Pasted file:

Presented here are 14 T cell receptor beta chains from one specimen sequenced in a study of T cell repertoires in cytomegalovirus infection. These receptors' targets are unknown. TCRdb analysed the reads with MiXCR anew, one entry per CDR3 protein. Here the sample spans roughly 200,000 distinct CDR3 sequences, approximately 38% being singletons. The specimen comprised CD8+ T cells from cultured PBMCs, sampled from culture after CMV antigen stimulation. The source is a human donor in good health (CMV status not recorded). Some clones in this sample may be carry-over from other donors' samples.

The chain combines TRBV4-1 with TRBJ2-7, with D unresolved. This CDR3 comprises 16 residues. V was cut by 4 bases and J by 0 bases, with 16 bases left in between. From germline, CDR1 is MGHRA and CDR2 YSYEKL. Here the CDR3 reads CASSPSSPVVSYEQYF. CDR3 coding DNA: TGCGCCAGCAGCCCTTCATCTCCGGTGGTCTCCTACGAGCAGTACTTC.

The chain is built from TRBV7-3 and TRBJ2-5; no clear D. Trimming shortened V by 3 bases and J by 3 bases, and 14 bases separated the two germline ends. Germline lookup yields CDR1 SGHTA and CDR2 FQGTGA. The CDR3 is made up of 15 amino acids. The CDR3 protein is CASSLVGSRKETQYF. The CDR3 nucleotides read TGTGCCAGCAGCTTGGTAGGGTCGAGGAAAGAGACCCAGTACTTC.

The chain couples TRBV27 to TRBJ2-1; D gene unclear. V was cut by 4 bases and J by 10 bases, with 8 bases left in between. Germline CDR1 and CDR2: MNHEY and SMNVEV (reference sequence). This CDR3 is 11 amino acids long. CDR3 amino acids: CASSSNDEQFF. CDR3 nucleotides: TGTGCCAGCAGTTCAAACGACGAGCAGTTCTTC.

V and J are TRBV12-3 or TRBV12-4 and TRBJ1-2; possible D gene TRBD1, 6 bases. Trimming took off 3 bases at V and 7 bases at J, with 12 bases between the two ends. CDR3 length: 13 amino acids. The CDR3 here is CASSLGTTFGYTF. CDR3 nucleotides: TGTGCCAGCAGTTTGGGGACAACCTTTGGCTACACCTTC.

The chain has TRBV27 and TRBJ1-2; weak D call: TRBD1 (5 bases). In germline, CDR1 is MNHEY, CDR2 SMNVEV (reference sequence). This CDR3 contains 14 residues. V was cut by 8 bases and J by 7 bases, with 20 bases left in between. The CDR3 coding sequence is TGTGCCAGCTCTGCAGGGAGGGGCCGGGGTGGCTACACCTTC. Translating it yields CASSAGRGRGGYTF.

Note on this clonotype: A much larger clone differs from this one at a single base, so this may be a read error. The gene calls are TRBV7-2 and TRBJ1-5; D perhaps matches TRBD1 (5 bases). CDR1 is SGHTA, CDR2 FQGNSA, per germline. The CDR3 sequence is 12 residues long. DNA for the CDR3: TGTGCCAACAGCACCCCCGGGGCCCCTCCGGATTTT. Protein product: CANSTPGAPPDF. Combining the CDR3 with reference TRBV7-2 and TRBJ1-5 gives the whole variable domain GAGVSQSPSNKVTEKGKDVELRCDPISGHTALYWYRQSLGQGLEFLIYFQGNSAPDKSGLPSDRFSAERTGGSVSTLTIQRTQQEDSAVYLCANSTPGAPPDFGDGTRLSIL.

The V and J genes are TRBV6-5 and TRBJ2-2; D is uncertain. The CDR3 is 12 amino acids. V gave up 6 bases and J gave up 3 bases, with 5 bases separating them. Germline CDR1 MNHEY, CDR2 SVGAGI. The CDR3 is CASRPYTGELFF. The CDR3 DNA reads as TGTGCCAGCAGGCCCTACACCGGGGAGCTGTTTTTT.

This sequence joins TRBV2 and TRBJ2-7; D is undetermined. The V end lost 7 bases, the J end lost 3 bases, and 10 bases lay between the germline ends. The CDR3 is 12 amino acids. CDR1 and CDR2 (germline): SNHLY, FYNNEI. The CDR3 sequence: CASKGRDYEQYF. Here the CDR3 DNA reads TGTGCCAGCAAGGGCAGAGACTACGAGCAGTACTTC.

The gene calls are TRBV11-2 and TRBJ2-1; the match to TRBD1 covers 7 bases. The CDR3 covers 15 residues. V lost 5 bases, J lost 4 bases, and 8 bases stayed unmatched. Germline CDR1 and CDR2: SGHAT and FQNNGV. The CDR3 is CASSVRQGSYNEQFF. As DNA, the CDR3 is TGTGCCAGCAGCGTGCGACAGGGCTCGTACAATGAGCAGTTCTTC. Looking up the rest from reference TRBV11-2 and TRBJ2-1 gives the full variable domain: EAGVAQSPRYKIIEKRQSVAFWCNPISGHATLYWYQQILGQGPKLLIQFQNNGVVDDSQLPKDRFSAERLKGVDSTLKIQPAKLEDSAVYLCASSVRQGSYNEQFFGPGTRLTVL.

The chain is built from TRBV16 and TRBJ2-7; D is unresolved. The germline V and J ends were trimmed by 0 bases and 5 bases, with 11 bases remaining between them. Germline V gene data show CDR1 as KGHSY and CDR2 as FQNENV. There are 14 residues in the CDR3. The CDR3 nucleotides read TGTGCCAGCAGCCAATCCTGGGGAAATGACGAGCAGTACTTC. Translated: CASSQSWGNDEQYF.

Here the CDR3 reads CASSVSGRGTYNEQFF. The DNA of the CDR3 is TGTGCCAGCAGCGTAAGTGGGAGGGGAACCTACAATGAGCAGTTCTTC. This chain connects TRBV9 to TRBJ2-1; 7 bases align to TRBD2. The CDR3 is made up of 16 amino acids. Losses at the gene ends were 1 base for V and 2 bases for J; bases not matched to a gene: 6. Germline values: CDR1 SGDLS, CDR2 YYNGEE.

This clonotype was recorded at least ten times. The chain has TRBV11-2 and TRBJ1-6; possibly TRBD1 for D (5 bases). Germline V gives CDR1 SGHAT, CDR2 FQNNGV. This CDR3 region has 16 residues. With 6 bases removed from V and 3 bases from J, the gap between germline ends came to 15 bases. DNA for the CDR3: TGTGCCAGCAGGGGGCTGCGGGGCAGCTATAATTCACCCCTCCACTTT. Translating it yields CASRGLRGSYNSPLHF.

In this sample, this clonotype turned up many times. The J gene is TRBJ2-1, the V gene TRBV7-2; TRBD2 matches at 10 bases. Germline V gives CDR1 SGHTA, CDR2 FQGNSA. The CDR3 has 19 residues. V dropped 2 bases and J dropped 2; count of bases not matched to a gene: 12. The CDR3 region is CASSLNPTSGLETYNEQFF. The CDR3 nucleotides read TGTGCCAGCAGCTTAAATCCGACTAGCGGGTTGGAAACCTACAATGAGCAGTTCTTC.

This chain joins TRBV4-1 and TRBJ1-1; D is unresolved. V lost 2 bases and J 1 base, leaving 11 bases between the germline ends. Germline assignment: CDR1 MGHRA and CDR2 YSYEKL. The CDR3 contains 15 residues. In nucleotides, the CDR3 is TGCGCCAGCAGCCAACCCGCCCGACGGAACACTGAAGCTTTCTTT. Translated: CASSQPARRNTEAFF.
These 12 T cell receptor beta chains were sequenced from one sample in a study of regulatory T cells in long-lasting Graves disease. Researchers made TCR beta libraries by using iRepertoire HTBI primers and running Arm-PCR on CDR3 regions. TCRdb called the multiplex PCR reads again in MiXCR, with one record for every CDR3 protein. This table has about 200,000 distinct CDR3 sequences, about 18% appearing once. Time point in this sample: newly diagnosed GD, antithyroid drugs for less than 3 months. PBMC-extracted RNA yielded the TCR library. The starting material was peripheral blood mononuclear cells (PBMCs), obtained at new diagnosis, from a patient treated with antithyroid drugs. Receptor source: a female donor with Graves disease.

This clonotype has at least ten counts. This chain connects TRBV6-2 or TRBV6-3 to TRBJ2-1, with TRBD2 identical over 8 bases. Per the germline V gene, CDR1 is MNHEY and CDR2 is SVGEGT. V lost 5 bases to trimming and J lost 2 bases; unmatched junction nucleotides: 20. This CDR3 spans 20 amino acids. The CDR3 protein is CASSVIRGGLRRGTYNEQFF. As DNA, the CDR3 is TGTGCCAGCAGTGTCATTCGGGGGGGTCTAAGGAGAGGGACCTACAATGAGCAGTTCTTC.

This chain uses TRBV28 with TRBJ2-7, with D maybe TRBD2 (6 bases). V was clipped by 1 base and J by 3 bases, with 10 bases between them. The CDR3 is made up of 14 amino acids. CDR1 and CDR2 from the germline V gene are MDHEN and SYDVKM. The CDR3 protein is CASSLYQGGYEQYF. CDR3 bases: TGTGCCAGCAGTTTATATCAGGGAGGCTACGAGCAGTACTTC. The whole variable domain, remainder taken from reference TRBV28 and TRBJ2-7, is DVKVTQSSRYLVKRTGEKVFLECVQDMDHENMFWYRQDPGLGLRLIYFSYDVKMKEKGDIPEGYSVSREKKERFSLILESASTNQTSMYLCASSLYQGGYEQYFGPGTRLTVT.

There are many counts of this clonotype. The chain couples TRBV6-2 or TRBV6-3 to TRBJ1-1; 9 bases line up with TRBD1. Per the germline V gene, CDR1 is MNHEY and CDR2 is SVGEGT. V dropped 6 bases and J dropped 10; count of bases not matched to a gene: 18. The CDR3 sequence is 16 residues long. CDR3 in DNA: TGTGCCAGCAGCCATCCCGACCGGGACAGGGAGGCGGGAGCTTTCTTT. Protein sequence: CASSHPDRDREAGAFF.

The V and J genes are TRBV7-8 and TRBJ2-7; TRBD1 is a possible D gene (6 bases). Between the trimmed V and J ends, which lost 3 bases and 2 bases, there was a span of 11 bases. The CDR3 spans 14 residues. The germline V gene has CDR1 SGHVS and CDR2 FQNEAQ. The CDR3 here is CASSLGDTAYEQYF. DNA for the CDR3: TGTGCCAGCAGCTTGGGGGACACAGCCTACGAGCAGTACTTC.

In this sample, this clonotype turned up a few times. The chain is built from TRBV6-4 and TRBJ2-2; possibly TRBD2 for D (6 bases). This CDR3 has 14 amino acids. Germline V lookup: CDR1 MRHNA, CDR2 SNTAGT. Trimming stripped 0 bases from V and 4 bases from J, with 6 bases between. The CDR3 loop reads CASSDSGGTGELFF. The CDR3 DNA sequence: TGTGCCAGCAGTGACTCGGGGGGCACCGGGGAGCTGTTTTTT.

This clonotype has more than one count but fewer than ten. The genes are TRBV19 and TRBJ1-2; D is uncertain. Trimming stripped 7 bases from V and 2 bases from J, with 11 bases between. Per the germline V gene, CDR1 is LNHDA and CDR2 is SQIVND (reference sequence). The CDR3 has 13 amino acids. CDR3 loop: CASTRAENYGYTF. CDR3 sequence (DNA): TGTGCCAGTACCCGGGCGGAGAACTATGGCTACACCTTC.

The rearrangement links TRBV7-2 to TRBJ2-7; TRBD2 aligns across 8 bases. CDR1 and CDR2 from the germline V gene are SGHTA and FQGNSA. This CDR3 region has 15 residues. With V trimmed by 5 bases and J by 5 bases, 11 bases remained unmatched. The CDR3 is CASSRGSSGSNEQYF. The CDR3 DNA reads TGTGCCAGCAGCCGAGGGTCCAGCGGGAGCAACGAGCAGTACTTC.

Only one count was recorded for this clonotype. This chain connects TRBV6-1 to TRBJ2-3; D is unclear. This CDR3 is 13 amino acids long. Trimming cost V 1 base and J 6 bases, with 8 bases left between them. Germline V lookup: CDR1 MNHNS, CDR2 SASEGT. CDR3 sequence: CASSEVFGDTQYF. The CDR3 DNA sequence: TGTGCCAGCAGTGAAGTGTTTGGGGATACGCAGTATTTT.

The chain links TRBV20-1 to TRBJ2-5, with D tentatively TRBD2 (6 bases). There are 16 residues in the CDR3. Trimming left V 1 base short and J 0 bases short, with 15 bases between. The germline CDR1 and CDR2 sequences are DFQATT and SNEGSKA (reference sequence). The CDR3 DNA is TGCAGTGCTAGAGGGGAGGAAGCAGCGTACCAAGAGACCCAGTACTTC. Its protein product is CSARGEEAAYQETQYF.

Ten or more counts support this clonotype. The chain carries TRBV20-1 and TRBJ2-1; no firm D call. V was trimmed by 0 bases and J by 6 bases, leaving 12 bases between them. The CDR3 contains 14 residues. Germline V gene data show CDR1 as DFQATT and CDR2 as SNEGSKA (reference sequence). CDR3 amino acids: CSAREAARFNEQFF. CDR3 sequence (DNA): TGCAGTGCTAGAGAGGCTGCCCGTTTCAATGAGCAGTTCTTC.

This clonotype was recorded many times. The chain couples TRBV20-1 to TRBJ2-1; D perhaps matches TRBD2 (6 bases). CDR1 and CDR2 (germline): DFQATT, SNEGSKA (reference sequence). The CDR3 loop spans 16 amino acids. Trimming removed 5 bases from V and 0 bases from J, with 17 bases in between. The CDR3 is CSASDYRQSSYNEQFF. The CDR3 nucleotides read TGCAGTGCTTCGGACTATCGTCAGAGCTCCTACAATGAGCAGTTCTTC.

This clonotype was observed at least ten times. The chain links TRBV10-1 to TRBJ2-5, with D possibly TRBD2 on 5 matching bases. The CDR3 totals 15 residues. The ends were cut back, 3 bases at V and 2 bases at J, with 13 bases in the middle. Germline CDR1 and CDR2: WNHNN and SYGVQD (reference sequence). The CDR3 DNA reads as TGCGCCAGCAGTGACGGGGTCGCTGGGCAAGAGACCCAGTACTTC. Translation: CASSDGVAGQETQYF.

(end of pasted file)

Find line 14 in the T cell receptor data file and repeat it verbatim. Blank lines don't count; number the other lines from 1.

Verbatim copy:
In this sample, this clonotype turned up many times. The J gene is TRBJ2-1, the V gene TRBV7-2; TRBD2 matches at 10 bases. Germline V gives CDR1 SGHTA, CDR2 FQGNSA. The CDR3 has 19 residues. V dropped 2 bases and J dropped 2; count of bases not matched to a gene: 12. The CDR3 region is CASSLNPTSGLETYNEQFF. The CDR3 nucleotides read TGTGCCAGCAGCTTAAATCCGACTAGCGGGTTGGAAACCTACAATGAGCAGTTCTTC.